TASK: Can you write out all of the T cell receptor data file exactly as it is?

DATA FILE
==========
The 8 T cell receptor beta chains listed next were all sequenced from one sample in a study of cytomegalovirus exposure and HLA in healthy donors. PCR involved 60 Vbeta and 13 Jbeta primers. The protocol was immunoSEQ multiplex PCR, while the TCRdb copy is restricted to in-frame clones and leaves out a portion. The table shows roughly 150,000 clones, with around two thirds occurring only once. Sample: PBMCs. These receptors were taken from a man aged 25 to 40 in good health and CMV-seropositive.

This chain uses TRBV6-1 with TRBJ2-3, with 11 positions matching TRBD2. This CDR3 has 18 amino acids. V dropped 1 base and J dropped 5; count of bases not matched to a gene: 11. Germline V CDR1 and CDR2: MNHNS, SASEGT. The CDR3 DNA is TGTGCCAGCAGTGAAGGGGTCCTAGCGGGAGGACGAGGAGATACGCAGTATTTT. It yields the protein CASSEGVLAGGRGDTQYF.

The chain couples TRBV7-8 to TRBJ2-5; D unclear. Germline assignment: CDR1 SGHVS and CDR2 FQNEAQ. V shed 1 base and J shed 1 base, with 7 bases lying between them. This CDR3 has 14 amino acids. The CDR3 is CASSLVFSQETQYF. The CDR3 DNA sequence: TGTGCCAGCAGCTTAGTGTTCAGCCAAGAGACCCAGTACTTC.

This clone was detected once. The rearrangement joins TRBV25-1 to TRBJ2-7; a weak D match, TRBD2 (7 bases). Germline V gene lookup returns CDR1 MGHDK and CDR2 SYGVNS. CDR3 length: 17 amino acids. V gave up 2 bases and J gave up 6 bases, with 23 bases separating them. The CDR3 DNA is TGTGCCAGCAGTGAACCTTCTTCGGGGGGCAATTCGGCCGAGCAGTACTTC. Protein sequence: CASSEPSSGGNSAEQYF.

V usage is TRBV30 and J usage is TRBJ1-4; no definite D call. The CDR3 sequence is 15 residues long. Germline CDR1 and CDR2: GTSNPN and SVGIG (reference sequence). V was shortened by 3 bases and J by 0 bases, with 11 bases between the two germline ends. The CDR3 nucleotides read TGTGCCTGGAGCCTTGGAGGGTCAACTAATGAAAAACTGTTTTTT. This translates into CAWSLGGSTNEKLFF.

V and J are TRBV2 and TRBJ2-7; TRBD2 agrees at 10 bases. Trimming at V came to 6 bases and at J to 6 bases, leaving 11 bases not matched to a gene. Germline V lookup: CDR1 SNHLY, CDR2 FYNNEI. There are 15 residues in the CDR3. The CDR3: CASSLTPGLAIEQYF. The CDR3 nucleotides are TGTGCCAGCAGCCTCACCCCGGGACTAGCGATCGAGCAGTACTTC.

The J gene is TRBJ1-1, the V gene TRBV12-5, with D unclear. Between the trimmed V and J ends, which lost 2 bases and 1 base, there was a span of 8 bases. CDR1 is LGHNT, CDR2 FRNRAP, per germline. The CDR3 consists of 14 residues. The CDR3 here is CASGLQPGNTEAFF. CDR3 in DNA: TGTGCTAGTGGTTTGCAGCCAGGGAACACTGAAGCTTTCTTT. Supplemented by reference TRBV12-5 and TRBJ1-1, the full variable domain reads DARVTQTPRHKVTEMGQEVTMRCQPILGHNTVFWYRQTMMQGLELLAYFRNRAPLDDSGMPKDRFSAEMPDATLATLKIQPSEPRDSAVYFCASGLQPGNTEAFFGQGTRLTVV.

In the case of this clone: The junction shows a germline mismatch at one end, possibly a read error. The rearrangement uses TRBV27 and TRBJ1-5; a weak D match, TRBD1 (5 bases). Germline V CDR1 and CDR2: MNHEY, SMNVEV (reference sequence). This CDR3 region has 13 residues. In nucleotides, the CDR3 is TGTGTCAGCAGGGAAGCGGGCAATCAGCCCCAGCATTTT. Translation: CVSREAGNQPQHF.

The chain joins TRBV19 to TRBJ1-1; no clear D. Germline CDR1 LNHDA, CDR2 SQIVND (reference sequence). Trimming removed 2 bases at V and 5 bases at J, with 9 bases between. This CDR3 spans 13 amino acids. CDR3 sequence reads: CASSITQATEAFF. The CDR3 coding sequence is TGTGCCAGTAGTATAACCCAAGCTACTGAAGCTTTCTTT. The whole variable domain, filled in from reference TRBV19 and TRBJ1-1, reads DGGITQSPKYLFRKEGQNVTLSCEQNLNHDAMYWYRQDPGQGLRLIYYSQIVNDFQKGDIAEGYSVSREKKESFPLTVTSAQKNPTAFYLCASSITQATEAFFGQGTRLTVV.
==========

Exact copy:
The 8 T cell receptor beta chains listed next were all sequenced from one sample in a study of cytomegalovirus exposure and HLA in healthy donors. PCR involved 60 Vbeta and 13 Jbeta primers. The protocol was immunoSEQ multiplex PCR, while the TCRdb copy is restricted to in-frame clones and leaves out a portion. The table shows roughly 150,000 clones, with around two thirds occurring only once. Sample: PBMCs. These receptors were taken from a man aged 25 to 40 in good health and CMV-seropositive.

This chain uses TRBV6-1 with TRBJ2-3, with 11 positions matching TRBD2. This CDR3 has 18 amino acids. V dropped 1 base and J dropped 5; count of bases not matched to a gene: 11. Germline V CDR1 and CDR2: MNHNS, SASEGT. The CDR3 DNA is TGTGCCAGCAGTGAAGGGGTCCTAGCGGGAGGACGAGGAGATACGCAGTATTTT. It yields the protein CASSEGVLAGGRGDTQYF.

The chain couples TRBV7-8 to TRBJ2-5; D unclear. Germline assignment: CDR1 SGHVS and CDR2 FQNEAQ. V shed 1 base and J shed 1 base, with 7 bases lying between them. This CDR3 has 14 amino acids. The CDR3 is CASSLVFSQETQYF. The CDR3 DNA sequence: TGTGCCAGCAGCTTAGTGTTCAGCCAAGAGACCCAGTACTTC.

This clone was detected once. The rearrangement joins TRBV25-1 to TRBJ2-7; a weak D match, TRBD2 (7 bases). Germline V gene lookup returns CDR1 MGHDK and CDR2 SYGVNS. CDR3 length: 17 amino acids. V gave up 2 bases and J gave up 6 bases, with 23 bases separating them. The CDR3 DNA is TGTGCCAGCAGTGAACCTTCTTCGGGGGGCAATTCGGCCGAGCAGTACTTC. Protein sequence: CASSEPSSGGNSAEQYF.

V usage is TRBV30 and J usage is TRBJ1-4; no definite D call. The CDR3 sequence is 15 residues long. Germline CDR1 and CDR2: GTSNPN and SVGIG (reference sequence). V was shortened by 3 bases and J by 0 bases, with 11 bases between the two germline ends. The CDR3 nucleotides read TGTGCCTGGAGCCTTGGAGGGTCAACTAATGAAAAACTGTTTTTT. This translates into CAWSLGGSTNEKLFF.

V and J are TRBV2 and TRBJ2-7; TRBD2 agrees at 10 bases. Trimming at V came to 6 bases and at J to 6 bases, leaving 11 bases not matched to a gene. Germline V lookup: CDR1 SNHLY, CDR2 FYNNEI. There are 15 residues in the CDR3. The CDR3: CASSLTPGLAIEQYF. The CDR3 nucleotides are TGTGCCAGCAGCCTCACCCCGGGACTAGCGATCGAGCAGTACTTC.

The J gene is TRBJ1-1, the V gene TRBV12-5, with D unclear. Between the trimmed V and J ends, which lost 2 bases and 1 base, there was a span of 8 bases. CDR1 is LGHNT, CDR2 FRNRAP, per germline. The CDR3 consists of 14 residues. The CDR3 here is CASGLQPGNTEAFF. CDR3 in DNA: TGTGCTAGTGGTTTGCAGCCAGGGAACACTGAAGCTTTCTTT. Supplemented by reference TRBV12-5 and TRBJ1-1, the full variable domain reads DARVTQTPRHKVTEMGQEVTMRCQPILGHNTVFWYRQTMMQGLELLAYFRNRAPLDDSGMPKDRFSAEMPDATLATLKIQPSEPRDSAVYFCASGLQPGNTEAFFGQGTRLTVV.

In the case of this clone: The junction shows a germline mismatch at one end, possibly a read error. The rearrangement uses TRBV27 and TRBJ1-5; a weak D match, TRBD1 (5 bases). Germline V CDR1 and CDR2: MNHEY, SMNVEV (reference sequence). This CDR3 region has 13 residues. In nucleotides, the CDR3 is TGTGTCAGCAGGGAAGCGGGCAATCAGCCCCAGCATTTT. Translation: CVSREAGNQPQHF.

The chain joins TRBV19 to TRBJ1-1; no clear D. Germline CDR1 LNHDA, CDR2 SQIVND (reference sequence). Trimming removed 2 bases at V and 5 bases at J, with 9 bases between. This CDR3 spans 13 amino acids. CDR3 sequence reads: CASSITQATEAFF. The CDR3 coding sequence is TGTGCCAGTAGTATAACCCAAGCTACTGAAGCTTTCTTT. The whole variable domain, filled in from reference TRBV19 and TRBJ1-1, reads DGGITQSPKYLFRKEGQNVTLSCEQNLNHDAMYWYRQDPGQGLRLIYYSQIVNDFQKGDIAEGYSVSREKKESFPLTVTSAQKNPTAFYLCASSITQATEAFFGQGTRLTVV.